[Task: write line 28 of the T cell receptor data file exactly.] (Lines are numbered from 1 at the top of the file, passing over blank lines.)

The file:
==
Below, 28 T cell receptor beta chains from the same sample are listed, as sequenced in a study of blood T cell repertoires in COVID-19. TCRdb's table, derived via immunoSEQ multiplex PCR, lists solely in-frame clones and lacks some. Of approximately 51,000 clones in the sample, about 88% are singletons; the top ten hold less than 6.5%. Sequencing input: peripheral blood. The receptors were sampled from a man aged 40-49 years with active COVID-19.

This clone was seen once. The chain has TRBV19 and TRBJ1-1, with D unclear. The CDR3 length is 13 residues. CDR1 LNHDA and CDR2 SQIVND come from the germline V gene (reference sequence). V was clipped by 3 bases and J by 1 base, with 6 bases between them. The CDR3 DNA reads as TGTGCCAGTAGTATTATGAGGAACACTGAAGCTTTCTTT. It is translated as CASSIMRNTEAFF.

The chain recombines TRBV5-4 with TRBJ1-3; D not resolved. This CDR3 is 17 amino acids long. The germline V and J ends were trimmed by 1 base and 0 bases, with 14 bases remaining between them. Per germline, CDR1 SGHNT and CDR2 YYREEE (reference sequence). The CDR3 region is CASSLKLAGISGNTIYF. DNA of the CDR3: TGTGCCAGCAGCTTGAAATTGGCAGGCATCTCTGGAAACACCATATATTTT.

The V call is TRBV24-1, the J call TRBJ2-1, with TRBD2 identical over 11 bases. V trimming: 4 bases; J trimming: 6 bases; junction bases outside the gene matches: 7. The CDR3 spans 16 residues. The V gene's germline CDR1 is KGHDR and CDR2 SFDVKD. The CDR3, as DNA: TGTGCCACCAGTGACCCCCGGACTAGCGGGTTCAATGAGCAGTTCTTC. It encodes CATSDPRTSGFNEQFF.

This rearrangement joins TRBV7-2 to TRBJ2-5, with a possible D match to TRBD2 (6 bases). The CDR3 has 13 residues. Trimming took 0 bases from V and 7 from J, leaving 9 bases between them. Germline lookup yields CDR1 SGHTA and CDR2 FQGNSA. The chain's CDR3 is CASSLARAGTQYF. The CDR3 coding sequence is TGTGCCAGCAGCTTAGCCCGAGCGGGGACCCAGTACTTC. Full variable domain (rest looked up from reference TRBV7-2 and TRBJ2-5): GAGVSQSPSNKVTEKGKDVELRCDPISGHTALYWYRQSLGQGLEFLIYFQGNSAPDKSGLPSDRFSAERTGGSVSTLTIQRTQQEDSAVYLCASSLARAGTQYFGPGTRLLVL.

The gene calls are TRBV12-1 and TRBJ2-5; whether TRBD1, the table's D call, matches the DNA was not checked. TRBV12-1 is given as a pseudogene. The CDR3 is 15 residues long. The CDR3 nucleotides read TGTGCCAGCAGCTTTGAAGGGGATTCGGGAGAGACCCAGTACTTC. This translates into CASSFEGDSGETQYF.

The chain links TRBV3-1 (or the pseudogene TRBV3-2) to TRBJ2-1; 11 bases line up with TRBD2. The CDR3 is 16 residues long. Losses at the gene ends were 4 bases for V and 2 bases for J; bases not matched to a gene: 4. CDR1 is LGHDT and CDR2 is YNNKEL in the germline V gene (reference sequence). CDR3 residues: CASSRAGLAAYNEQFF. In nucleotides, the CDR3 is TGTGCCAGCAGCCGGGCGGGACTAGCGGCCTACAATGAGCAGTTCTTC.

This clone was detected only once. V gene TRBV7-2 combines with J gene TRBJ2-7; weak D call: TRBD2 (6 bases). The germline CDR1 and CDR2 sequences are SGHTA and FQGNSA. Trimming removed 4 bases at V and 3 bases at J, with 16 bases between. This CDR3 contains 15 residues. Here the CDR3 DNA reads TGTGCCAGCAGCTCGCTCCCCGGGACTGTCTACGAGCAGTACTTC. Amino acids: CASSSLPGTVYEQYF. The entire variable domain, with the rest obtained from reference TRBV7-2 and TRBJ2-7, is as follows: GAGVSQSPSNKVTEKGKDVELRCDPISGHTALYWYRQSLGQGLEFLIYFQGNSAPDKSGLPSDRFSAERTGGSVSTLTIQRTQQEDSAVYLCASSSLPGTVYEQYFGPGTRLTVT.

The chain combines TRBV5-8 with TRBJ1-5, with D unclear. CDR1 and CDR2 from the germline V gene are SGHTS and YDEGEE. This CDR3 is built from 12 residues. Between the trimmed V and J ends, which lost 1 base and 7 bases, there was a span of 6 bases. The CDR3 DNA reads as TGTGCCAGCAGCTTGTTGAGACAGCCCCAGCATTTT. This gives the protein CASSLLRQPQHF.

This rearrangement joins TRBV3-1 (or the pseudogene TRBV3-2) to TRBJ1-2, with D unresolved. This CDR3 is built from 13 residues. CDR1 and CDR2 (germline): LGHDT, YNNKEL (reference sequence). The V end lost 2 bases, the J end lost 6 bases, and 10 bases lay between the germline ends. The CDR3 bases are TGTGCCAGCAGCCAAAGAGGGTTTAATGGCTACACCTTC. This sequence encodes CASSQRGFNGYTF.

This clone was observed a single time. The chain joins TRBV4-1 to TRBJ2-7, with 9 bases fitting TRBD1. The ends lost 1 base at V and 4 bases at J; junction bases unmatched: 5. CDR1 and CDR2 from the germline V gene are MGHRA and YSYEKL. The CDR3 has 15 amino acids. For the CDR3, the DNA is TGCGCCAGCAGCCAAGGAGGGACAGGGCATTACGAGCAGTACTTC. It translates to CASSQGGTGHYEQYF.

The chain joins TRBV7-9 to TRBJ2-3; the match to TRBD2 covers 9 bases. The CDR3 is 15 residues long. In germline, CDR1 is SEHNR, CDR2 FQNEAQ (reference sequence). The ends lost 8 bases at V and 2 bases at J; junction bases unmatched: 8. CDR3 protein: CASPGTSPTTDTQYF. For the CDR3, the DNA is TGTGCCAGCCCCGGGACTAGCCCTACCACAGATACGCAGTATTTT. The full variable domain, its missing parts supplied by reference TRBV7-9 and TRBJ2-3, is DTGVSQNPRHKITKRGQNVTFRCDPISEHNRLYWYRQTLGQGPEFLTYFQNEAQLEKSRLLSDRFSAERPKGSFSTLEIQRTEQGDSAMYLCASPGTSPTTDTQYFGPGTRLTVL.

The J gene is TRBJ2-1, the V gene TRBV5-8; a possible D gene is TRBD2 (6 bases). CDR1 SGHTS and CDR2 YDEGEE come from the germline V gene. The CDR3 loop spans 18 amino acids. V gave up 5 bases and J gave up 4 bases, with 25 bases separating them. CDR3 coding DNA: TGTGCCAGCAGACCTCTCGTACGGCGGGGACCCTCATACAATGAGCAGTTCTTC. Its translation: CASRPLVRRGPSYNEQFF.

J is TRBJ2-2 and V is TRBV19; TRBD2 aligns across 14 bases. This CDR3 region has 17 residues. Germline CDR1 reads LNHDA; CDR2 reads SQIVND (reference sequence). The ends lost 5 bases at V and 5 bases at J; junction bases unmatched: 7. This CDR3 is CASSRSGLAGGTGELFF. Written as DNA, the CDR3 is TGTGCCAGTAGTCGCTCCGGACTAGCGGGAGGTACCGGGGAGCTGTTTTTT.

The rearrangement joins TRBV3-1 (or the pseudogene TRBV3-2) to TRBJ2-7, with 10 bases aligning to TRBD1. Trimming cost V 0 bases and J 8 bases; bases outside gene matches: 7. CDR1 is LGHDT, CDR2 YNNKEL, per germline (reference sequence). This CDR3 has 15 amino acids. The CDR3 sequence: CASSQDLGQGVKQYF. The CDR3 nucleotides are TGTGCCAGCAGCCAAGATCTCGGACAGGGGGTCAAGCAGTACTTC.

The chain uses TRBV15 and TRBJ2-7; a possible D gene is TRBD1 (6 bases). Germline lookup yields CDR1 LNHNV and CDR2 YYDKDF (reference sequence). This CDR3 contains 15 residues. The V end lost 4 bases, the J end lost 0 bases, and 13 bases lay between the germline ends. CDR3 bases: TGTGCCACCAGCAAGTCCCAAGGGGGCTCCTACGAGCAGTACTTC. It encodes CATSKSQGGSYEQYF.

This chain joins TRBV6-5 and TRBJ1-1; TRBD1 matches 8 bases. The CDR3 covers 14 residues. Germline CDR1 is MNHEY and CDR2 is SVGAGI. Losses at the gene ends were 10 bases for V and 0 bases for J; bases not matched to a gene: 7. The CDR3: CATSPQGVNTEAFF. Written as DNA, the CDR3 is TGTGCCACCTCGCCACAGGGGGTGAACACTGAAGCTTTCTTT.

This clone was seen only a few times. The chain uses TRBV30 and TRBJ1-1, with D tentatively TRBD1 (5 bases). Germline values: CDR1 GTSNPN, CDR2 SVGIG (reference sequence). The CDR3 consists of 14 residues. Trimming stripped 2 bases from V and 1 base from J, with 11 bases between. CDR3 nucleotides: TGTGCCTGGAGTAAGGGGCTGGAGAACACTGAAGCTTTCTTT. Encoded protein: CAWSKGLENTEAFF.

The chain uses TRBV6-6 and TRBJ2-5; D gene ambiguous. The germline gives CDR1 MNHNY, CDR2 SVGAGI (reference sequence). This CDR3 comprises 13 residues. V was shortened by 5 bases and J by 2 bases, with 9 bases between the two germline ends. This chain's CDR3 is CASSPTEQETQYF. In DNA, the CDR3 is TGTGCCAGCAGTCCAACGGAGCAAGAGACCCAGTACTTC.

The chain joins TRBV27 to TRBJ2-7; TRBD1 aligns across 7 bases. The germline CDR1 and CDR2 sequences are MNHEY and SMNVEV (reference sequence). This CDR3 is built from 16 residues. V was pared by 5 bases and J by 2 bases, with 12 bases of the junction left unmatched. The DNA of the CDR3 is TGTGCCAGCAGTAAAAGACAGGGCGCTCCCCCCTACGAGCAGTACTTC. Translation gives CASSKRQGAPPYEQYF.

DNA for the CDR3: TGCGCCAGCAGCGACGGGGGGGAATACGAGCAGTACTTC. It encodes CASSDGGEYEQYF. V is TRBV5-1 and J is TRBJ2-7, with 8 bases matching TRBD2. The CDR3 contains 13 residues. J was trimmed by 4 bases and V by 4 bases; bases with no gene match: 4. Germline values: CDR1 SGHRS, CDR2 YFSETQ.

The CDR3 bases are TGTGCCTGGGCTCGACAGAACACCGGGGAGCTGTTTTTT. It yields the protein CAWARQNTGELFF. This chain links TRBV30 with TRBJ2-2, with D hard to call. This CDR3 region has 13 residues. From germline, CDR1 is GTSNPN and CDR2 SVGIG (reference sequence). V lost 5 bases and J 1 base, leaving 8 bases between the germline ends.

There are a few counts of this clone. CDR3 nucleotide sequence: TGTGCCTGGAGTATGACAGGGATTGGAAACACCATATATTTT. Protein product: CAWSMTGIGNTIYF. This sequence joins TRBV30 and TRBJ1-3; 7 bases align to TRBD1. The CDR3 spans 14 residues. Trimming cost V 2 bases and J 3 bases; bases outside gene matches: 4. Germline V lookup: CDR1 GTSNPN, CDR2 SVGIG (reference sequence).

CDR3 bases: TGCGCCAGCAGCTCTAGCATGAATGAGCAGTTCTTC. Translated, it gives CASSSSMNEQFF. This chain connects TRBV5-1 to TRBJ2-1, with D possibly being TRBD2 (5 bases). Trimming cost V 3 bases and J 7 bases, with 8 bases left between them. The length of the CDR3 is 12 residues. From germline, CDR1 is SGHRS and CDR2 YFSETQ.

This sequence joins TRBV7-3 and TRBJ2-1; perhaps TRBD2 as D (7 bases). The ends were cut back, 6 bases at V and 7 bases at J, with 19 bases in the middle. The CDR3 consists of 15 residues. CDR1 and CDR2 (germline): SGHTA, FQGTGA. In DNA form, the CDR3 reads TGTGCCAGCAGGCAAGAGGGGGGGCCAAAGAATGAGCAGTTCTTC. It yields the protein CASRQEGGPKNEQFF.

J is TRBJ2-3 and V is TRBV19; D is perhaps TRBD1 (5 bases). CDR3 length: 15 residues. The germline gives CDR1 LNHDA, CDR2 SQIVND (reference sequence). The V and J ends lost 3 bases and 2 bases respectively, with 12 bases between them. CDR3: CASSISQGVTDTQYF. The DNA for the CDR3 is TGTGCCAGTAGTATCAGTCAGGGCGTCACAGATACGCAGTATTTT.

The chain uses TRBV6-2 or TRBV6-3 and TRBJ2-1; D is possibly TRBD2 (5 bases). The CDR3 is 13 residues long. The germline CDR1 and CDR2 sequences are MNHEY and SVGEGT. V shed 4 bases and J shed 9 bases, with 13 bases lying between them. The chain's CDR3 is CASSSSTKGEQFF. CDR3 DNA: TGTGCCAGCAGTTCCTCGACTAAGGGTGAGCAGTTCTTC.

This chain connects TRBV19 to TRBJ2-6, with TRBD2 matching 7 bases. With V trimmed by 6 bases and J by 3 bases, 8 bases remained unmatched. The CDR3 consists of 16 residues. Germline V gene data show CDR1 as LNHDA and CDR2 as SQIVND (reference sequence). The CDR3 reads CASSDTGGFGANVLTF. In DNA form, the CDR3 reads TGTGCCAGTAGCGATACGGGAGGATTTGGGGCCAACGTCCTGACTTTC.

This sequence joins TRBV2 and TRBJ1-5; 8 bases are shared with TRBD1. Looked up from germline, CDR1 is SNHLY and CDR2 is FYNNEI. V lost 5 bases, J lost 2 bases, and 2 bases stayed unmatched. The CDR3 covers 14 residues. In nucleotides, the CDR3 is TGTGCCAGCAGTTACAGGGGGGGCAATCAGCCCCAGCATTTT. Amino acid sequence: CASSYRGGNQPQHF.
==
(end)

This chain connects TRBV19 to TRBJ2-6, with TRBD2 matching 7 bases. With V trimmed by 6 bases and J by 3 bases, 8 bases remained unmatched. The CDR3 consists of 16 residues. Germline V gene data show CDR1 as LNHDA and CDR2 as SQIVND (reference sequence). The CDR3 reads CASSDTGGFGANVLTF. In DNA form, the CDR3 reads TGTGCCAGTAGCGATACGGGAGGATTTGGGGCCAACGTCCTGACTTTC.